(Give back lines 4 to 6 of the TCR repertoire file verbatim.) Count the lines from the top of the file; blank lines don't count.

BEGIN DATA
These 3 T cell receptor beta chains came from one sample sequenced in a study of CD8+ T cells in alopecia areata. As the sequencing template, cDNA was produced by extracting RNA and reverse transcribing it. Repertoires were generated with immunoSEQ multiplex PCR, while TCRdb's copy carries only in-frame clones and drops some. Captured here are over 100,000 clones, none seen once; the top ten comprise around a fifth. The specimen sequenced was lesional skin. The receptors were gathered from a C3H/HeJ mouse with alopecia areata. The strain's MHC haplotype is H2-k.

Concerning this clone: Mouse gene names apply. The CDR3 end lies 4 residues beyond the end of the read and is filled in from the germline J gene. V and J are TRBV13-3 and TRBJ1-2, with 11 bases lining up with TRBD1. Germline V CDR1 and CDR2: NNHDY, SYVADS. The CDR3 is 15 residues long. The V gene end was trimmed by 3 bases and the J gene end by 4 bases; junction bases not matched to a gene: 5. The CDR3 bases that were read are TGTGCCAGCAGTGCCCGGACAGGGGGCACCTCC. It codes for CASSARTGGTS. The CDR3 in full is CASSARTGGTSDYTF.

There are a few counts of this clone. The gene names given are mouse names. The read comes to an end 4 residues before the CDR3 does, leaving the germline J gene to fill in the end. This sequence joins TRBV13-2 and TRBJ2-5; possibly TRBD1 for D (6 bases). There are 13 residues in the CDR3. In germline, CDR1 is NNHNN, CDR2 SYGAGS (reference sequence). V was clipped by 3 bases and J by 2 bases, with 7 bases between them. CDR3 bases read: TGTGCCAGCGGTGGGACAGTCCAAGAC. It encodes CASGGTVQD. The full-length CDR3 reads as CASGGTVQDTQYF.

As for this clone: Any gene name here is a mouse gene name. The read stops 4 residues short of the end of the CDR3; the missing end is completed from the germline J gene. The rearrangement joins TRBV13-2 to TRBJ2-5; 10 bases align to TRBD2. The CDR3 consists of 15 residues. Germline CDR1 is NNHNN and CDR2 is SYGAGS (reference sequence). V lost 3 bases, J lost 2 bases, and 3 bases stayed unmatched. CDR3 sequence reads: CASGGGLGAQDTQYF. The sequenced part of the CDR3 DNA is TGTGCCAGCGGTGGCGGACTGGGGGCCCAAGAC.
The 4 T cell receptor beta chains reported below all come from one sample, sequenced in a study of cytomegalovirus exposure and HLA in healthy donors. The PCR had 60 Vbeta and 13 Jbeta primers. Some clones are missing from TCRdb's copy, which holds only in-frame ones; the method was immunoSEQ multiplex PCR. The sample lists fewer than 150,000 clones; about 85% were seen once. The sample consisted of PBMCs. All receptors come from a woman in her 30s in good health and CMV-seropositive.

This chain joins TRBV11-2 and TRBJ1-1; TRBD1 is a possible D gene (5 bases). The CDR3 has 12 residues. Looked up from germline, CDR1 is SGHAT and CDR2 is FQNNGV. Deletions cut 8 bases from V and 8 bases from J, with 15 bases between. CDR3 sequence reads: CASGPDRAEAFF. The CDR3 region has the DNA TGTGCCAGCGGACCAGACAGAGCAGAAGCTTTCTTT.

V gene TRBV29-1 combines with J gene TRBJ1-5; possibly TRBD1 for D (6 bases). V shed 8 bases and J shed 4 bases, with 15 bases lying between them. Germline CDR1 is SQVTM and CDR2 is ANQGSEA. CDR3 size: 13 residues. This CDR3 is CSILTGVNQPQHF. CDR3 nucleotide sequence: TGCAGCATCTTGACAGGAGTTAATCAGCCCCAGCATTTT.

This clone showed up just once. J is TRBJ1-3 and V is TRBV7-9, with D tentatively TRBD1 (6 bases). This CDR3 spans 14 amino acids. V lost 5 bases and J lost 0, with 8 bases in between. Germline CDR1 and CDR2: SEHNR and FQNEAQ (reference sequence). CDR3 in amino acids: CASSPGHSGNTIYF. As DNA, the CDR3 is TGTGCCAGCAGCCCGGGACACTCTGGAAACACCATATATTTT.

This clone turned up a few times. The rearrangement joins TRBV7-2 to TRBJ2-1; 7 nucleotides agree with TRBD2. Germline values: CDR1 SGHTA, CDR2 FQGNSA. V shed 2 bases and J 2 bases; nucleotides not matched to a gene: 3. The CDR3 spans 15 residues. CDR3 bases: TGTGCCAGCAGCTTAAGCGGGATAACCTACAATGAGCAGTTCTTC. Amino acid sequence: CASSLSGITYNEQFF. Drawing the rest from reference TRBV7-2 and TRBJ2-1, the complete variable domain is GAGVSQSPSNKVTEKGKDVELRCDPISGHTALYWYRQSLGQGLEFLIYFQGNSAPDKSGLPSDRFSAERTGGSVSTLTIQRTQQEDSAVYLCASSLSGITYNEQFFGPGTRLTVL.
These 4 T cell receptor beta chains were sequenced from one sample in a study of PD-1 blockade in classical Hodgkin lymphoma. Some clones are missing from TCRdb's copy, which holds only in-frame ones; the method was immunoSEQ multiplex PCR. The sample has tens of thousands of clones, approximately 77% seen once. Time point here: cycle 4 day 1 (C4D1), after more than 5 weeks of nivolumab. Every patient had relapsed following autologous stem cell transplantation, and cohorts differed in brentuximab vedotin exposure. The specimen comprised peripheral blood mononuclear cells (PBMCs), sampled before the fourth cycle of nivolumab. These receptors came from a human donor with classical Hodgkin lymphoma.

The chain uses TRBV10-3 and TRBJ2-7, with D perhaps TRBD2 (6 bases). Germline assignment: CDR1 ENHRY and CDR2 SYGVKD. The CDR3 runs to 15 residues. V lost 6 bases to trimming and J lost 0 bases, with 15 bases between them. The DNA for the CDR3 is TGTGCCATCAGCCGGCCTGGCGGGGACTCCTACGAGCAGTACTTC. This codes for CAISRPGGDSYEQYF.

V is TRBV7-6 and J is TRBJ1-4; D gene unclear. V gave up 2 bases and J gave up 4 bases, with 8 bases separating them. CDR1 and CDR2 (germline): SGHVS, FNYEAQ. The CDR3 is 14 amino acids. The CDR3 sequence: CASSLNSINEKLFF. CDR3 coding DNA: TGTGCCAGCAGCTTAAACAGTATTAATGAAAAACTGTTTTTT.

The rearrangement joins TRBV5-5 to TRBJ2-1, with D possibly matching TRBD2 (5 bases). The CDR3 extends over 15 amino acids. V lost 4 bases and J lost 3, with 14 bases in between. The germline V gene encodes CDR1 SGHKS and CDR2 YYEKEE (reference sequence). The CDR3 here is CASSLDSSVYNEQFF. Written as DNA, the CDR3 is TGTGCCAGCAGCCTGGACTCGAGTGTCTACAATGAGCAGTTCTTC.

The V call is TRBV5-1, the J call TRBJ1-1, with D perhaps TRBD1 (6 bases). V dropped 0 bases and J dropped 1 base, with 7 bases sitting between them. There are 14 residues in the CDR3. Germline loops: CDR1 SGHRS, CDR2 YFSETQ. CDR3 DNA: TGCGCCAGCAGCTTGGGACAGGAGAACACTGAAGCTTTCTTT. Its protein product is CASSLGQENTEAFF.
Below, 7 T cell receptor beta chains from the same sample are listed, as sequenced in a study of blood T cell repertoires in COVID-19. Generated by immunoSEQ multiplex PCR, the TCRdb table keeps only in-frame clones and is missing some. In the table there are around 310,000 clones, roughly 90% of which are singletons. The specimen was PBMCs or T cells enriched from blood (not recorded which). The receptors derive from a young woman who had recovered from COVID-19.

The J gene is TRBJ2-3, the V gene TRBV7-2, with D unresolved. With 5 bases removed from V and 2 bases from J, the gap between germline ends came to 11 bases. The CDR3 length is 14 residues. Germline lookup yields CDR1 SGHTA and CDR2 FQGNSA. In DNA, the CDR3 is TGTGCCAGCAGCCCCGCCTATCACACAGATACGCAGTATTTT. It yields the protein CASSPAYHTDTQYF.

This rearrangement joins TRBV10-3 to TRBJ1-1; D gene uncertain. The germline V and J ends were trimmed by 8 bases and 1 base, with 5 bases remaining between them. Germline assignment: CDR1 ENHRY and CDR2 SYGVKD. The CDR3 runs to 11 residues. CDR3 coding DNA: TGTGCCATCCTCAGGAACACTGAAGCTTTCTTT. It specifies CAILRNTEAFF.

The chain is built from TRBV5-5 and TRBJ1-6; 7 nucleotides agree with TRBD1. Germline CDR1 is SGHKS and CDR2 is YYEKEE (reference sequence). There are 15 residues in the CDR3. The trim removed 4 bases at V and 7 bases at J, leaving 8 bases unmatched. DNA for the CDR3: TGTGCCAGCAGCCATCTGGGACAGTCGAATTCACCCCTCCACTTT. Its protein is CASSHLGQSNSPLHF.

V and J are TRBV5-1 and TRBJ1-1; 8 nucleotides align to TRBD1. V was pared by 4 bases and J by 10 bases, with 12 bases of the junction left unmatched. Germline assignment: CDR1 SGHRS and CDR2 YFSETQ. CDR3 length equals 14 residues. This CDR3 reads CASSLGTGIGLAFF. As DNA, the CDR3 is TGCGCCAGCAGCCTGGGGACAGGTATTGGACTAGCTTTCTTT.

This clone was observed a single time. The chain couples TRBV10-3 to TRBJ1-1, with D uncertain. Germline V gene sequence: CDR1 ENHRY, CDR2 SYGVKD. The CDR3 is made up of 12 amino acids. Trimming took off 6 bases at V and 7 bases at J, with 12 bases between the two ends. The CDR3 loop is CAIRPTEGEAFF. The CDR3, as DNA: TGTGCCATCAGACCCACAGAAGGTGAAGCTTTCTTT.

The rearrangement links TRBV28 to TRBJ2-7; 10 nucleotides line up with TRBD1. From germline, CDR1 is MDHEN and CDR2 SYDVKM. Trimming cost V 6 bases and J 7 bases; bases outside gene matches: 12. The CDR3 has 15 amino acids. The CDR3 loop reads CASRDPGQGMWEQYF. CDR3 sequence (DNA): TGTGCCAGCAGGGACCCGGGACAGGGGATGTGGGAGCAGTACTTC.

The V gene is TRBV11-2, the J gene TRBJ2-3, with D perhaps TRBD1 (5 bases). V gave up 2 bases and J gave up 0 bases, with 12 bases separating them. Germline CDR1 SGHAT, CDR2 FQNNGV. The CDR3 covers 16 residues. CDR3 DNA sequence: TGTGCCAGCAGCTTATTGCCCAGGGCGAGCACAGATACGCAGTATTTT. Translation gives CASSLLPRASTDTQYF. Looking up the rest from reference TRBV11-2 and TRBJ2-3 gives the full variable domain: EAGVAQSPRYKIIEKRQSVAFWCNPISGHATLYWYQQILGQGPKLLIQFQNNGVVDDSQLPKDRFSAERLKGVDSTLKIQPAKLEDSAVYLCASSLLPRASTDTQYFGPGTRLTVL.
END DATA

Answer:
As for this clone: Any gene name here is a mouse gene name. The read stops 4 residues short of the end of the CDR3; the missing end is completed from the germline J gene. The rearrangement joins TRBV13-2 to TRBJ2-5; 10 bases align to TRBD2. The CDR3 consists of 15 residues. Germline CDR1 is NNHNN and CDR2 is SYGAGS (reference sequence). V lost 3 bases, J lost 2 bases, and 3 bases stayed unmatched. CDR3 sequence reads: CASGGGLGAQDTQYF. The sequenced part of the CDR3 DNA is TGTGCCAGCGGTGGCGGACTGGGGGCCCAAGAC.
The 4 T cell receptor beta chains reported below all come from one sample, sequenced in a study of cytomegalovirus exposure and HLA in healthy donors. The PCR had 60 Vbeta and 13 Jbeta primers. Some clones are missing from TCRdb's copy, which holds only in-frame ones; the method was immunoSEQ multiplex PCR. The sample lists fewer than 150,000 clones; about 85% were seen once. The sample consisted of PBMCs. All receptors come from a woman in her 30s in good health and CMV-seropositive.

This chain joins TRBV11-2 and TRBJ1-1; TRBD1 is a possible D gene (5 bases). The CDR3 has 12 residues. Looked up from germline, CDR1 is SGHAT and CDR2 is FQNNGV. Deletions cut 8 bases from V and 8 bases from J, with 15 bases between. CDR3 sequence reads: CASGPDRAEAFF. The CDR3 region has the DNA TGTGCCAGCGGACCAGACAGAGCAGAAGCTTTCTTT.